Get star-struck at Big Bend National Park, an 800,000-acre expanse of rugged Chihuahua desert on the northern bank of the Rio Grande. According to the National Park Service, Big Bend has the least light pollution of any other national park in the Lower 48 states. Sign up for a dark night sky program with park staff.
Stay: La Vista RV Park in nearby Alpine occupies a beautiful stretch of terrain with mountain views and a mile-high altitude. RVs can hike on trails, watch wildlife and go hunting. When the day is done, relax in your RV’s spacious site and take in views of the sky.
Borrego Springs Stargazing
With over 600,000 acres and 500 miles of dirt roads, Anza Borrego, two hours east of San Diego, has long been a favorite of amateur astronomers and astrophotographers. Dark skies and low humidity combine to make this a stargazer’s paradise. In mid-April, you can see the Lyrid Meteor Shower.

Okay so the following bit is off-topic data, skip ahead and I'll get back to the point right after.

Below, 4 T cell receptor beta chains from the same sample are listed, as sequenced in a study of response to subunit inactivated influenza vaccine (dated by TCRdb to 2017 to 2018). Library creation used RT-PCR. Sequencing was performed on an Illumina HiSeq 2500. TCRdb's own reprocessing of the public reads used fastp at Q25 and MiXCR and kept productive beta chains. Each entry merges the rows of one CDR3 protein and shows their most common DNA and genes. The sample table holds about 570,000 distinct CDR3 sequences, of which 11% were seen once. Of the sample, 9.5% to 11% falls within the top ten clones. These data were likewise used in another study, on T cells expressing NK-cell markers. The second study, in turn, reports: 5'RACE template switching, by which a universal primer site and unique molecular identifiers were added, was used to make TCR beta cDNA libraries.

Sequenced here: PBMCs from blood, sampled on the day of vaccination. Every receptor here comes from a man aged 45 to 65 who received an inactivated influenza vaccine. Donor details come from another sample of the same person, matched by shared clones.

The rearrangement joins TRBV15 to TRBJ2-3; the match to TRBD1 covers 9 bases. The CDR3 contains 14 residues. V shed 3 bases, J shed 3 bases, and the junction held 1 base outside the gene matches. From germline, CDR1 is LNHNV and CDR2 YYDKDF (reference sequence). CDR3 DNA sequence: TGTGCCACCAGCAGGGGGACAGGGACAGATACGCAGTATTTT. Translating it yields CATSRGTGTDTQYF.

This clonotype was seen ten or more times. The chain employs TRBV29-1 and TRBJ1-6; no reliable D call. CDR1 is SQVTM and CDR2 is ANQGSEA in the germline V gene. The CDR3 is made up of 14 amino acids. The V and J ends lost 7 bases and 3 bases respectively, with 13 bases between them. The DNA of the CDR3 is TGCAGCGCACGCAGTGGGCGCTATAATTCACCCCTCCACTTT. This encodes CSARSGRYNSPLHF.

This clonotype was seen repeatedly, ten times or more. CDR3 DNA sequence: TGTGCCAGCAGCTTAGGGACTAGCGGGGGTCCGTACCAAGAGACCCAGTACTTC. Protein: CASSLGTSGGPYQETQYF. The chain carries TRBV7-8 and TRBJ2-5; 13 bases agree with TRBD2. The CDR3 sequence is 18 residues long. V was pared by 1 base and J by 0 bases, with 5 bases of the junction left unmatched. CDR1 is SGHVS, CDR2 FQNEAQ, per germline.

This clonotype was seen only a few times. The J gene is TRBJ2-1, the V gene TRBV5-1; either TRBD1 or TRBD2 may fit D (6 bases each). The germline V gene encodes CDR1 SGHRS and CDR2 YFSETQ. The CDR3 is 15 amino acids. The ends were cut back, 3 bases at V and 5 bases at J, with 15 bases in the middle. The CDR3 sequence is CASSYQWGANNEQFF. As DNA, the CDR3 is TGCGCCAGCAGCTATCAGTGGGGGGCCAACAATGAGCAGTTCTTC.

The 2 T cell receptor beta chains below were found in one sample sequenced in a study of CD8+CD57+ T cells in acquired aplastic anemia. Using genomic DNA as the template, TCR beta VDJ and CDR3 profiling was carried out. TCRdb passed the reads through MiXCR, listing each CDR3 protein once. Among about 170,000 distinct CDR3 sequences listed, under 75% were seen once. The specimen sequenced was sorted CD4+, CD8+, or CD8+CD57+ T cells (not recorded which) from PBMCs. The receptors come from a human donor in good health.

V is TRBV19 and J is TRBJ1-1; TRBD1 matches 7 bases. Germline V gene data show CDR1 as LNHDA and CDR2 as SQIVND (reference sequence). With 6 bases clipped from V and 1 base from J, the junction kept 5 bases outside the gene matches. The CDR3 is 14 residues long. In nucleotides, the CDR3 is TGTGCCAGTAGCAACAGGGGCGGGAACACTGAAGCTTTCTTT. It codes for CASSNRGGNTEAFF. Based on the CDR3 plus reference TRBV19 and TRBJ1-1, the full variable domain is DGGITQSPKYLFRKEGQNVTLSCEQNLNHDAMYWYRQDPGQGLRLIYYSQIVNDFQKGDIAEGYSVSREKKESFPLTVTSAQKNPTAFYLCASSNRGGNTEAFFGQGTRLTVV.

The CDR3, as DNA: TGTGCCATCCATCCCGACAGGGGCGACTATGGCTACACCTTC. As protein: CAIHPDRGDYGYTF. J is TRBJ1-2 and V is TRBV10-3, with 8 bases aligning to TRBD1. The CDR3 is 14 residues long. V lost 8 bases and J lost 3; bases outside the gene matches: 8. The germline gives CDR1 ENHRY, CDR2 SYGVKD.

Stay: The Springs at Borrego RV Resort & Golf Course welcomes travelers with a 9-hole golf course, mineral baths and Star Parties held at the resort’s astronomy park. Enjoy presentations by leading astronomers.
Great Basin National Park Stargazing & Camping
Eat your hearts out, Vegas and Reno: here’s a Silver State light display that outshines the brightest neon. Located in eastern Nevada near the Utah border, Great Basin National Park has earned a Dark-Sky Park designation from the International Dark-Sky Association. Educational programs enlighten visitors on the amazing constellations.
Stay: Valley View RV Park, Ely. This Good Sam Park is located in the largest town in the region, with a population of 4,000. The RV park’s ample amenities, friendly atmosphere and abundant shade trees constitute a welcoming oasis after a long trek on the highway.